You can choose a side, and I got creamed spinach, which was good and rich, but also made me feel pride for eating something green and healthy.  Yeah, that’s the ticket!

While it’s a bit of a drive for us to make it to The Nauti Lobster, I’d definitely go back, ideally to eat on the premises.  I liked the feeling of the large dining area.  It felt like a friendly, comfortably, cozy, welcoming place to eat, especially since so many items on this menu are best consumed immediately, whether they are fried to perfection or drenched in butter.  If Apopka is a haul for us, I can imagine what a schlep it is for my readers living in Orlando proper.  But trust me, you won’t be disappointed if you make the trek.  There are desserts on the menu that we didn’t try, but if you’re all the way out there, you could also consider stopping by my other better-late-than-never Apopka discovery of 2022, Aunt Gingibread’s Bakery, for some baked goods to go.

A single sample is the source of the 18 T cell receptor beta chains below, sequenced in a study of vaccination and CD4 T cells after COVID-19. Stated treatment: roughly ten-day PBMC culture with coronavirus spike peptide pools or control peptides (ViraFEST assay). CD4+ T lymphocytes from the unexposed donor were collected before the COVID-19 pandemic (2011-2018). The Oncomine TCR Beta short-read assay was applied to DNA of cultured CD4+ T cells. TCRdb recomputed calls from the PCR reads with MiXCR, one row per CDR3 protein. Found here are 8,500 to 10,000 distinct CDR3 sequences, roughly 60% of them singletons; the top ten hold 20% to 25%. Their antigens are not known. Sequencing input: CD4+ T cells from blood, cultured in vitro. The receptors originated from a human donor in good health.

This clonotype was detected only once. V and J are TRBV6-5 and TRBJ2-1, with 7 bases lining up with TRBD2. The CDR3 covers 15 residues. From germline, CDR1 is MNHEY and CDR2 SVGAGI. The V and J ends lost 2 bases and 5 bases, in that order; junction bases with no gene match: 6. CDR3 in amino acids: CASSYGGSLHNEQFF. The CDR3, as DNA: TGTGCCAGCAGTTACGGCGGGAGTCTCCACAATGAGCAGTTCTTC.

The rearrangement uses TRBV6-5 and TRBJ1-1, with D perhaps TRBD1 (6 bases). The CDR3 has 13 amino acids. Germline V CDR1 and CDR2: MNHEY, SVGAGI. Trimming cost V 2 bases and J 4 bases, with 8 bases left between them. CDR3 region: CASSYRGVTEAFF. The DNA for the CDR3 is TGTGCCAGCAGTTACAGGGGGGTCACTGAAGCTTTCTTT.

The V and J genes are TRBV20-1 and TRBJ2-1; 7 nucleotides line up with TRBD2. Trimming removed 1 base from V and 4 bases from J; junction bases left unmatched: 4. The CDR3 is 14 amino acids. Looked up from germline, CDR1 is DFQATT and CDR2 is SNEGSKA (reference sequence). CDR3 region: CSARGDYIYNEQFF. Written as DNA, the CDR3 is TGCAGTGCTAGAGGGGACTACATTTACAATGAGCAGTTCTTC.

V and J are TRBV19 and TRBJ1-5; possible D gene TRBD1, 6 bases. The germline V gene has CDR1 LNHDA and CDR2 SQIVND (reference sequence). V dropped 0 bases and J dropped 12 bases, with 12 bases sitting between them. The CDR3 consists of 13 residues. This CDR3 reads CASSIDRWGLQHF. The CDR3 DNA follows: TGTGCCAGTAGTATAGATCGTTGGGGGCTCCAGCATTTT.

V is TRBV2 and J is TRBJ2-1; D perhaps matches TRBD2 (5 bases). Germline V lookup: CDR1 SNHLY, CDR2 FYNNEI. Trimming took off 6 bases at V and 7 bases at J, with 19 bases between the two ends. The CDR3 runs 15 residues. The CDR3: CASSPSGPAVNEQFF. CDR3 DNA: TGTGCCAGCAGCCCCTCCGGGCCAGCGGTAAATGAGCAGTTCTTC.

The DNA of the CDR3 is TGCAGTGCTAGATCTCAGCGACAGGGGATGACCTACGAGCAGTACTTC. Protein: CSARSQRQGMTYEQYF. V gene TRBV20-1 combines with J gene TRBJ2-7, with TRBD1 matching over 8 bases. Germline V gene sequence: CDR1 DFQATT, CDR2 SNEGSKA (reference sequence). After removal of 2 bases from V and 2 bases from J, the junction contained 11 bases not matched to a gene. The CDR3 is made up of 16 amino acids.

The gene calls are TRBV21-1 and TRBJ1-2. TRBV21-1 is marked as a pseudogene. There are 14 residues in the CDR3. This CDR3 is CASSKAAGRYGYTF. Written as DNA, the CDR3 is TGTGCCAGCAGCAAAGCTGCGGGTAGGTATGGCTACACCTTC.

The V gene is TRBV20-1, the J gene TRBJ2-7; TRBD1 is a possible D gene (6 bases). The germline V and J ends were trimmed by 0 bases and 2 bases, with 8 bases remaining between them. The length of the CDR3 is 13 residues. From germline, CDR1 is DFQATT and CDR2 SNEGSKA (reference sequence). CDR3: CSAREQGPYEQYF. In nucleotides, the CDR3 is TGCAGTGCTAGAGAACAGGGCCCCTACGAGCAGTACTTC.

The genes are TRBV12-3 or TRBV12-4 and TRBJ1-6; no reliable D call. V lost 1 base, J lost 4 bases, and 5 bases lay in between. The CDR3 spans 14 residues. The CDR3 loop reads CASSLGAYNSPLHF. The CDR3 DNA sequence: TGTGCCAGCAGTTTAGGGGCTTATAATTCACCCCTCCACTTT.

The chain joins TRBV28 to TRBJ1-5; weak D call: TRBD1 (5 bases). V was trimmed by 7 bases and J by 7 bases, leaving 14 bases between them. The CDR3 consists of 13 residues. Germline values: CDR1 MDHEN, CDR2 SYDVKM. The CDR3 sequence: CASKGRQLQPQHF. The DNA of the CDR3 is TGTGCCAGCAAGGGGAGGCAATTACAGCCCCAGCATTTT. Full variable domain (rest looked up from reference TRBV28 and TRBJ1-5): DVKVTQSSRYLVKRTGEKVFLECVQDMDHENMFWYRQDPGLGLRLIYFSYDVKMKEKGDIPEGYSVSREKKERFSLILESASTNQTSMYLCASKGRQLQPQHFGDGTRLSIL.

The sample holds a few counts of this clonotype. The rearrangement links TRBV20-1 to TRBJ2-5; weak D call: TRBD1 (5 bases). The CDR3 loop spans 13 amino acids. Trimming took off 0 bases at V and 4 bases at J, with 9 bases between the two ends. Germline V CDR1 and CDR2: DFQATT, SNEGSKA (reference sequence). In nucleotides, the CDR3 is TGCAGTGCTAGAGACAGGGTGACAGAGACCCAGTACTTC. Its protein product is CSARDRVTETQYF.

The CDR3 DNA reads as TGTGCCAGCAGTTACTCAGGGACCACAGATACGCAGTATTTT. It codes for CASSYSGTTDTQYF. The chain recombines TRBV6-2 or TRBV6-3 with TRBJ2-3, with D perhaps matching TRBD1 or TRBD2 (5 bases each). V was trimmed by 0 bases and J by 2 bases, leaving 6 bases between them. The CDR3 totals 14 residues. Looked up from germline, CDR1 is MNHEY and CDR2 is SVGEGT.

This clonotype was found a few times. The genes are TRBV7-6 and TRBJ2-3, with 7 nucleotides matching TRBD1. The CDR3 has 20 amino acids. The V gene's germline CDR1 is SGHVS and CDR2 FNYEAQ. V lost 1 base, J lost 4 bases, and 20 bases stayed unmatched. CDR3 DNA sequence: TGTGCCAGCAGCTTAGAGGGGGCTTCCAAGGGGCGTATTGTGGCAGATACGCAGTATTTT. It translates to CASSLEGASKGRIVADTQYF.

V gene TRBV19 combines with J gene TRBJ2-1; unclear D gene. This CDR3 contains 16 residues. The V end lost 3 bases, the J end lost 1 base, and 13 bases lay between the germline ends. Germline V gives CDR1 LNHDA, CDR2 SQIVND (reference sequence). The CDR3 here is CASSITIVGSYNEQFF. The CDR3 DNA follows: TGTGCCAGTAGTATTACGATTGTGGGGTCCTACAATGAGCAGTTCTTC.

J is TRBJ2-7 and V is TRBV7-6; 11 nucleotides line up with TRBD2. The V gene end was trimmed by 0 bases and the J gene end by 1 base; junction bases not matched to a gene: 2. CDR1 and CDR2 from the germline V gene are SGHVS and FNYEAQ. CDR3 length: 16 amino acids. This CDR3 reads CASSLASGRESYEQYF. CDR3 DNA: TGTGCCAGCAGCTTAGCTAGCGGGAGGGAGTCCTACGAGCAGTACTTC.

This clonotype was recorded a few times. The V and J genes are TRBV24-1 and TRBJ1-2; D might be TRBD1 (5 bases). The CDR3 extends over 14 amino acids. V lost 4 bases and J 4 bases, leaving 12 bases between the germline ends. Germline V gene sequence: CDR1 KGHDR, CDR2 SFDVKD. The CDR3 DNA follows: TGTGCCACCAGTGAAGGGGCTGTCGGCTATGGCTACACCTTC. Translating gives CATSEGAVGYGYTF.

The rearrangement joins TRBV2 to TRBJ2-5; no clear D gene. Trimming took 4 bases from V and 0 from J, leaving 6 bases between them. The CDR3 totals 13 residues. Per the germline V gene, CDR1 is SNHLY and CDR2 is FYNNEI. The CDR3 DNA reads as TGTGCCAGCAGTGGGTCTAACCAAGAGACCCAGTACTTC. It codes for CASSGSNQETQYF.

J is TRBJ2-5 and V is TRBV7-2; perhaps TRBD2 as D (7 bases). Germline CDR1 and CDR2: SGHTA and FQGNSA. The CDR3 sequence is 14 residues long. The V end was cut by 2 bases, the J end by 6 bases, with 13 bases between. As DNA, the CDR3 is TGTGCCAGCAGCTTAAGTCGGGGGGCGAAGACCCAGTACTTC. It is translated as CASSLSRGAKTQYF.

Jaleo (https://www.jaleo.com/location/jaleo-disney-springs/) is an upscale Spanish restaurant, founded by the successful celebrity chef, restauranteur, and humanitarian Jose Andres.  When he’s not feeding people in international crisis zones with his World Central Kitchen charity, he runs several other restaurants, including China Chilcano, the Peruvian-Chinese-Japanese restaurant in Washington, D.C., which I ate at and reviewed in 2019.  But Jaleo, featuring the tastes of his native Spain, is probably his most famous, with locations in D.C., Chicago, Las Vegas, and right here in Orlando.

The two-story Jaleo location at Disney Springs is absolute huge and beautiful.  It is almost like sensory overload in there, with so much to look at even before your senses are overwhelmed by the tapas coming your way. 

The design really is busy, but stunning.

Peep these gorgeous hanging hams.  As Michael Jackson might have said, “JAMON!”